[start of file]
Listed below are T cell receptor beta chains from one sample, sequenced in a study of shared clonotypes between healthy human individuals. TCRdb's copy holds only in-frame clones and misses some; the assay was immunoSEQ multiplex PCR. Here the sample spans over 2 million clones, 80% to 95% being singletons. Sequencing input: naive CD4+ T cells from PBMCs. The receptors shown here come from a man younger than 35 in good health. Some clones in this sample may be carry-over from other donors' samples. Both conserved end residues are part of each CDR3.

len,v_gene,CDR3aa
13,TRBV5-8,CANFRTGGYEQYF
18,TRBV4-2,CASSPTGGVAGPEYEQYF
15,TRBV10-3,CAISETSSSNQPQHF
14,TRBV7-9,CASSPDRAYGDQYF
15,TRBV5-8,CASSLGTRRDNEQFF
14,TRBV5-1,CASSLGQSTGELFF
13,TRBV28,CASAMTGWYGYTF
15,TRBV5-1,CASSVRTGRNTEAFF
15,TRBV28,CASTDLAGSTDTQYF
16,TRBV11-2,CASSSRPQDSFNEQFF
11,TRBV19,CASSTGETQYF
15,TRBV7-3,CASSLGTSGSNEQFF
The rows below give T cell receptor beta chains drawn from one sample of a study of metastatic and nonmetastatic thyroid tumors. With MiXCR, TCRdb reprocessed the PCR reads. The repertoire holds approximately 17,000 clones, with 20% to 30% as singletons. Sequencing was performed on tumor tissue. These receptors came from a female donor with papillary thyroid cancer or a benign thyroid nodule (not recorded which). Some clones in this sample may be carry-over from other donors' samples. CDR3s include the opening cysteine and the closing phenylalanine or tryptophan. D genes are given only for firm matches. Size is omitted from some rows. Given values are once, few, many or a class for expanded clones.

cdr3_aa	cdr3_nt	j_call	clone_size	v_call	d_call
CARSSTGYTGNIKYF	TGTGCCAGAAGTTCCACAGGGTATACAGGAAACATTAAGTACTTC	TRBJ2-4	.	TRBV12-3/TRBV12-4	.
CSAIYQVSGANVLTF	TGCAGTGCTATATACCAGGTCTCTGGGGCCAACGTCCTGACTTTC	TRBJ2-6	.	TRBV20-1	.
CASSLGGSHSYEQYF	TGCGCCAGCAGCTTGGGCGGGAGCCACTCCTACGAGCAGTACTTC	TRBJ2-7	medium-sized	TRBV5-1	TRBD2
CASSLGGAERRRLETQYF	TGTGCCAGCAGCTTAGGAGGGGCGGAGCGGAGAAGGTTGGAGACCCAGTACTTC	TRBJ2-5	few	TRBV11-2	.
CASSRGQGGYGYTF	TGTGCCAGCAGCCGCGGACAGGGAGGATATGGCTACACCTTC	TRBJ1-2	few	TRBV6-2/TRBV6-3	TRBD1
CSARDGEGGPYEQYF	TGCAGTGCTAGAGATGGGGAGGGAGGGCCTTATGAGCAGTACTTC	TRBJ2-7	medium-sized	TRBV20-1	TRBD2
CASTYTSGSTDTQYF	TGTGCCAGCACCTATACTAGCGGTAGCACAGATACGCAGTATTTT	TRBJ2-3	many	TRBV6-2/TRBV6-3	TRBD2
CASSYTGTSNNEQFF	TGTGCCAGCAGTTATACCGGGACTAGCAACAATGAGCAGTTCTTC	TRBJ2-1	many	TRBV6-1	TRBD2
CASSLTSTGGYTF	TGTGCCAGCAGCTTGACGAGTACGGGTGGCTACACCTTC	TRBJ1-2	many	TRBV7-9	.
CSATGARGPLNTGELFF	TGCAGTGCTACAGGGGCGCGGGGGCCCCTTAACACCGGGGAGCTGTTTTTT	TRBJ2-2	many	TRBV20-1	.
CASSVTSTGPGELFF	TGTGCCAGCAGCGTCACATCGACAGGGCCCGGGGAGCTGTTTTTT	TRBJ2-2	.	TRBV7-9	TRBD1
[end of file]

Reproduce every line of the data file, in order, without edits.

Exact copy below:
Listed below are T cell receptor beta chains from one sample, sequenced in a study of shared clonotypes between healthy human individuals. TCRdb's copy holds only in-frame clones and misses some; the assay was immunoSEQ multiplex PCR. Here the sample spans over 2 million clones, 80% to 95% being singletons. Sequencing input: naive CD4+ T cells from PBMCs. The receptors shown here come from a man younger than 35 in good health. Some clones in this sample may be carry-over from other donors' samples. Both conserved end residues are part of each CDR3.

len,v_gene,CDR3aa
13,TRBV5-8,CANFRTGGYEQYF
18,TRBV4-2,CASSPTGGVAGPEYEQYF
15,TRBV10-3,CAISETSSSNQPQHF
14,TRBV7-9,CASSPDRAYGDQYF
15,TRBV5-8,CASSLGTRRDNEQFF
14,TRBV5-1,CASSLGQSTGELFF
13,TRBV28,CASAMTGWYGYTF
15,TRBV5-1,CASSVRTGRNTEAFF
15,TRBV28,CASTDLAGSTDTQYF
16,TRBV11-2,CASSSRPQDSFNEQFF
11,TRBV19,CASSTGETQYF
15,TRBV7-3,CASSLGTSGSNEQFF
The rows below give T cell receptor beta chains drawn from one sample of a study of metastatic and nonmetastatic thyroid tumors. With MiXCR, TCRdb reprocessed the PCR reads. The repertoire holds approximately 17,000 clones, with 20% to 30% as singletons. Sequencing was performed on tumor tissue. These receptors came from a female donor with papillary thyroid cancer or a benign thyroid nodule (not recorded which). Some clones in this sample may be carry-over from other donors' samples. CDR3s include the opening cysteine and the closing phenylalanine or tryptophan. D genes are given only for firm matches. Size is omitted from some rows. Given values are once, few, many or a class for expanded clones.

cdr3_aa	cdr3_nt	j_call	clone_size	v_call	d_call
CARSSTGYTGNIKYF	TGTGCCAGAAGTTCCACAGGGTATACAGGAAACATTAAGTACTTC	TRBJ2-4	.	TRBV12-3/TRBV12-4	.
CSAIYQVSGANVLTF	TGCAGTGCTATATACCAGGTCTCTGGGGCCAACGTCCTGACTTTC	TRBJ2-6	.	TRBV20-1	.
CASSLGGSHSYEQYF	TGCGCCAGCAGCTTGGGCGGGAGCCACTCCTACGAGCAGTACTTC	TRBJ2-7	medium-sized	TRBV5-1	TRBD2
CASSLGGAERRRLETQYF	TGTGCCAGCAGCTTAGGAGGGGCGGAGCGGAGAAGGTTGGAGACCCAGTACTTC	TRBJ2-5	few	TRBV11-2	.
CASSRGQGGYGYTF	TGTGCCAGCAGCCGCGGACAGGGAGGATATGGCTACACCTTC	TRBJ1-2	few	TRBV6-2/TRBV6-3	TRBD1
CSARDGEGGPYEQYF	TGCAGTGCTAGAGATGGGGAGGGAGGGCCTTATGAGCAGTACTTC	TRBJ2-7	medium-sized	TRBV20-1	TRBD2
CASTYTSGSTDTQYF	TGTGCCAGCACCTATACTAGCGGTAGCACAGATACGCAGTATTTT	TRBJ2-3	many	TRBV6-2/TRBV6-3	TRBD2
CASSYTGTSNNEQFF	TGTGCCAGCAGTTATACCGGGACTAGCAACAATGAGCAGTTCTTC	TRBJ2-1	many	TRBV6-1	TRBD2
CASSLTSTGGYTF	TGTGCCAGCAGCTTGACGAGTACGGGTGGCTACACCTTC	TRBJ1-2	many	TRBV7-9	.
CSATGARGPLNTGELFF	TGCAGTGCTACAGGGGCGCGGGGGCCCCTTAACACCGGGGAGCTGTTTTTT	TRBJ2-2	many	TRBV20-1	.
CASSVTSTGPGELFF	TGTGCCAGCAGCGTCACATCGACAGGGCCCGGGGAGCTGTTTTTT	TRBJ2-2	.	TRBV7-9	TRBD1